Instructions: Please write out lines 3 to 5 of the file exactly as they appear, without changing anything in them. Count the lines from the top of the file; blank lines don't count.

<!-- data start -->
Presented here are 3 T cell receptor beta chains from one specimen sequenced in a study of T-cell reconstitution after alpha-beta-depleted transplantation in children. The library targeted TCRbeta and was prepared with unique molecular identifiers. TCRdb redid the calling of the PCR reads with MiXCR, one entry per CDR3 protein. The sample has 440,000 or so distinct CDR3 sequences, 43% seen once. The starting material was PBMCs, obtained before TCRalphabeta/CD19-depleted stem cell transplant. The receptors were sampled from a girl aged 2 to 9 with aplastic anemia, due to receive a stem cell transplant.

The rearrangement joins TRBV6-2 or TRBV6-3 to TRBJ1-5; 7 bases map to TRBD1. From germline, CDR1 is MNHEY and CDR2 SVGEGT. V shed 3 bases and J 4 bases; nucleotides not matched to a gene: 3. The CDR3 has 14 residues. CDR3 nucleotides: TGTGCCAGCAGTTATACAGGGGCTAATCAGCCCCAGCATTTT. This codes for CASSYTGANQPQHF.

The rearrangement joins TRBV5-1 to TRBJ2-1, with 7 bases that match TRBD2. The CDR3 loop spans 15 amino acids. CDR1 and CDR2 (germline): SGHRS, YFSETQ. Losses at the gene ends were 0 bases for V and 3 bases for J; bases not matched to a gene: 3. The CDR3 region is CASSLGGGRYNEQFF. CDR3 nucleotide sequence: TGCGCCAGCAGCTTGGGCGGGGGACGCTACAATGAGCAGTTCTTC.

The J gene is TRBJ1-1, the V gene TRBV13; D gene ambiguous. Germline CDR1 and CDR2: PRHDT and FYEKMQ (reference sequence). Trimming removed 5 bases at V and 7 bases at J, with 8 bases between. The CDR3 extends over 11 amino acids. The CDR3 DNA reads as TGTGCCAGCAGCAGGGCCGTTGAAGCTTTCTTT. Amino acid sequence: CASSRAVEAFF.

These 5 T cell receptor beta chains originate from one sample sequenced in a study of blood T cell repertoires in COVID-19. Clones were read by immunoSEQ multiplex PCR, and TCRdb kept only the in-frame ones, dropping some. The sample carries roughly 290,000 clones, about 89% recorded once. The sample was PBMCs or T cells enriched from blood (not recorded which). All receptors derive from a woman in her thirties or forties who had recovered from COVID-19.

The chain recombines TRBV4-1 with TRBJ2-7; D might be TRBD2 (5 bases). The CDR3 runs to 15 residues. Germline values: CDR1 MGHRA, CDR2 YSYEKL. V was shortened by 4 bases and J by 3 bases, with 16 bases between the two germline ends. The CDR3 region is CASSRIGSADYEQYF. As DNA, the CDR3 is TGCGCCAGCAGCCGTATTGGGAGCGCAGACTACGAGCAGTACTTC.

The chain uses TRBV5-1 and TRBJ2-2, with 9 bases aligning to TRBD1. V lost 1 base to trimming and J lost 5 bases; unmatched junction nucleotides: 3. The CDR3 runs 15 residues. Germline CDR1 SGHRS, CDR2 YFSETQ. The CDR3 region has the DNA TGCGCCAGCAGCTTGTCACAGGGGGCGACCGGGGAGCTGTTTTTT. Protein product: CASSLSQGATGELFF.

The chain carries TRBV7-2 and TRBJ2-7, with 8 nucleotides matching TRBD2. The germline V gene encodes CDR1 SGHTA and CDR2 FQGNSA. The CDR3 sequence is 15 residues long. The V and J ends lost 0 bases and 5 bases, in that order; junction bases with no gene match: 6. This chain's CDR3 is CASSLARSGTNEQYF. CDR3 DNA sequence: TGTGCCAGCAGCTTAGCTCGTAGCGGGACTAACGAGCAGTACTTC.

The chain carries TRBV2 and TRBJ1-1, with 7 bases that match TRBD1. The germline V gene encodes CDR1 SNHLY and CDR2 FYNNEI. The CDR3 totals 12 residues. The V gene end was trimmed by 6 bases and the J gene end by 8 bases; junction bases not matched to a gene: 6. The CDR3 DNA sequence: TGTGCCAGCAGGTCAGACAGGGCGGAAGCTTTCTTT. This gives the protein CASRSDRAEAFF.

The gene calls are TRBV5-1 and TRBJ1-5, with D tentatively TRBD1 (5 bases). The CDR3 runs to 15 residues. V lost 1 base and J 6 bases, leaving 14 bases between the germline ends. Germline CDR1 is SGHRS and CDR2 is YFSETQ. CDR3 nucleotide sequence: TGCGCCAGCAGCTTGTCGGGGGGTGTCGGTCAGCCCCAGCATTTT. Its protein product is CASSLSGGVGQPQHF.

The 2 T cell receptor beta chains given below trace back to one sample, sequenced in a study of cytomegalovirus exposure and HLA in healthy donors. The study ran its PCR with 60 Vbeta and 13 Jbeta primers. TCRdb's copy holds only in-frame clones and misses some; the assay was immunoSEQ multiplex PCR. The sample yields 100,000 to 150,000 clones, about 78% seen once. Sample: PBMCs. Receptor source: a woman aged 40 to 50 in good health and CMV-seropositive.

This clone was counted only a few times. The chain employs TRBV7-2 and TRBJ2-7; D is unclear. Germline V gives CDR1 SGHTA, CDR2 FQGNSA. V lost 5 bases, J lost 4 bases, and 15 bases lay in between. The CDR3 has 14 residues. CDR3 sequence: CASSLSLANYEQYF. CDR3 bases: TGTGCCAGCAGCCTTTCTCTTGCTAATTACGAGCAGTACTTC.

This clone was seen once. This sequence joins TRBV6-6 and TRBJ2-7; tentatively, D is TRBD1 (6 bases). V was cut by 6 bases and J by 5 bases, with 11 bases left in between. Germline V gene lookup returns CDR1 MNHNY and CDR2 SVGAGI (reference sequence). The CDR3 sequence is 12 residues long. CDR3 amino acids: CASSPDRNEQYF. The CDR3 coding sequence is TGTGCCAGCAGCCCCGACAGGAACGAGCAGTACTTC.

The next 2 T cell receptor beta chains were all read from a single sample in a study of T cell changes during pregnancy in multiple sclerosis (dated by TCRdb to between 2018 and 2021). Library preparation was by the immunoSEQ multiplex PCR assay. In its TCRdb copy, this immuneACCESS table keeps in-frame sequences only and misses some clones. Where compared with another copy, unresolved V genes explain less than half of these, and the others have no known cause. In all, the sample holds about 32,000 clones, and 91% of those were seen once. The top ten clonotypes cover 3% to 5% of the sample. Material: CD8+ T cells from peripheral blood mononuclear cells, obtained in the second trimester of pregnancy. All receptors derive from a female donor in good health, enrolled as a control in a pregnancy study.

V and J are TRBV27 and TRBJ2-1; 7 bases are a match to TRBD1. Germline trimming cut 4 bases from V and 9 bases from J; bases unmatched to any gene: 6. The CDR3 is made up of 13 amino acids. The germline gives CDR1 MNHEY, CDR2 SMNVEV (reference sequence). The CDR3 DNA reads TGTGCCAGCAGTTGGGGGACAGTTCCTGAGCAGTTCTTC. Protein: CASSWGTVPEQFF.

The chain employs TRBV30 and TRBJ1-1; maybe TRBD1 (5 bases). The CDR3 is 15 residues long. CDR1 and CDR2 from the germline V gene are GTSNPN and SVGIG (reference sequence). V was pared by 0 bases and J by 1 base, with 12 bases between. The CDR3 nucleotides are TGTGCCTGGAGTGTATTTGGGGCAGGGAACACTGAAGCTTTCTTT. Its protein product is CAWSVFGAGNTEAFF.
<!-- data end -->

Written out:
The rearrangement joins TRBV5-1 to TRBJ2-1, with 7 bases that match TRBD2. The CDR3 loop spans 15 amino acids. CDR1 and CDR2 (germline): SGHRS, YFSETQ. Losses at the gene ends were 0 bases for V and 3 bases for J; bases not matched to a gene: 3. The CDR3 region is CASSLGGGRYNEQFF. CDR3 nucleotide sequence: TGCGCCAGCAGCTTGGGCGGGGGACGCTACAATGAGCAGTTCTTC.

The J gene is TRBJ1-1, the V gene TRBV13; D gene ambiguous. Germline CDR1 and CDR2: PRHDT and FYEKMQ (reference sequence). Trimming removed 5 bases at V and 7 bases at J, with 8 bases between. The CDR3 extends over 11 amino acids. The CDR3 DNA reads as TGTGCCAGCAGCAGGGCCGTTGAAGCTTTCTTT. Amino acid sequence: CASSRAVEAFF.

These 5 T cell receptor beta chains originate from one sample sequenced in a study of blood T cell repertoires in COVID-19. Clones were read by immunoSEQ multiplex PCR, and TCRdb kept only the in-frame ones, dropping some. The sample carries roughly 290,000 clones, about 89% recorded once. The sample was PBMCs or T cells enriched from blood (not recorded which). All receptors derive from a woman in her thirties or forties who had recovered from COVID-19.